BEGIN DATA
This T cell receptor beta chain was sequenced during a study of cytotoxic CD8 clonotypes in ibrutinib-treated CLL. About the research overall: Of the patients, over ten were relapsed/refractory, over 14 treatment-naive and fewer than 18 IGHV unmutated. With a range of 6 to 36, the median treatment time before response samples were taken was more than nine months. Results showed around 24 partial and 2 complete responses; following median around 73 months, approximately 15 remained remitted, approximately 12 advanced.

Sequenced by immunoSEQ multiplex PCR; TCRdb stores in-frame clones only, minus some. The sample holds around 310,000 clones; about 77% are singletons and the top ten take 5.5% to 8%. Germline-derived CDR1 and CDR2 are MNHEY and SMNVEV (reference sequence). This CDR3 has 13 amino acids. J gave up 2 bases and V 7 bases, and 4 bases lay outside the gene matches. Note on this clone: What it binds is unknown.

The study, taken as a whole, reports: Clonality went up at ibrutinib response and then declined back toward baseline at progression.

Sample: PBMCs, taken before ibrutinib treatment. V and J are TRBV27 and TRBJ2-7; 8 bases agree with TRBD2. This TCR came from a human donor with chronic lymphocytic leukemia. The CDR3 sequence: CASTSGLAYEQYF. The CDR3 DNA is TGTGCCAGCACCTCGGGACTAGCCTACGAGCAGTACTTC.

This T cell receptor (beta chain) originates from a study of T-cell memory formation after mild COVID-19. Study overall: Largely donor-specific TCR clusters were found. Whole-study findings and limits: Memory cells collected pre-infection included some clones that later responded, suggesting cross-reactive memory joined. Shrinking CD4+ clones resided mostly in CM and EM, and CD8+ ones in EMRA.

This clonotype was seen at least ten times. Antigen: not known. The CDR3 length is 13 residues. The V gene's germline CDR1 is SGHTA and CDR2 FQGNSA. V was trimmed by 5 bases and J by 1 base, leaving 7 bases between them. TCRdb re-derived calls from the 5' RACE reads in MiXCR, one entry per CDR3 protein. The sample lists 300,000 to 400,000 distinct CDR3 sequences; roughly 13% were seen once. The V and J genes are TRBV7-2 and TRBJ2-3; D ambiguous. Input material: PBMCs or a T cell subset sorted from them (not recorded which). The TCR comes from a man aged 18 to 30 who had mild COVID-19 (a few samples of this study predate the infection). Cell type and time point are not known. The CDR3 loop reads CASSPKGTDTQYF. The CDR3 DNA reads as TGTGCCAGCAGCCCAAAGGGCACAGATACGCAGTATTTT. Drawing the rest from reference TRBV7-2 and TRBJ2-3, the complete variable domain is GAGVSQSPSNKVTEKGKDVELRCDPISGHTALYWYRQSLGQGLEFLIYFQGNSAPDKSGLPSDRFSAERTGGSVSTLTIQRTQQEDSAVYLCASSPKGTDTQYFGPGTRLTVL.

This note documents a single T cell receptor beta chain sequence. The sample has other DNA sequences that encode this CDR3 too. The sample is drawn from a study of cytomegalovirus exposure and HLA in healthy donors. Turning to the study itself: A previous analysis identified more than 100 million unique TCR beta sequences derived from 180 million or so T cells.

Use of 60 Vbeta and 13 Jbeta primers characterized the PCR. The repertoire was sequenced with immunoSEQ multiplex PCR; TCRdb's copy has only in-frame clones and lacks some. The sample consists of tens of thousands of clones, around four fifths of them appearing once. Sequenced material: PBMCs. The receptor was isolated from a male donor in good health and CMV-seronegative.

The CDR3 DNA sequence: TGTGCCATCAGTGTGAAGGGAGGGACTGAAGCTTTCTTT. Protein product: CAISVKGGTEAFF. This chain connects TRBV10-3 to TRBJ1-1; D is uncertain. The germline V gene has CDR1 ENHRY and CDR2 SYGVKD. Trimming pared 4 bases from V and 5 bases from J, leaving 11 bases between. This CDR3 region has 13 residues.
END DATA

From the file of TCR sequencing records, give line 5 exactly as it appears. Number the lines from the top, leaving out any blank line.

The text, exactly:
This T cell receptor (beta chain) originates from a study of T-cell memory formation after mild COVID-19. Study overall: Largely donor-specific TCR clusters were found. Whole-study findings and limits: Memory cells collected pre-infection included some clones that later responded, suggesting cross-reactive memory joined. Shrinking CD4+ clones resided mostly in CM and EM, and CD8+ ones in EMRA.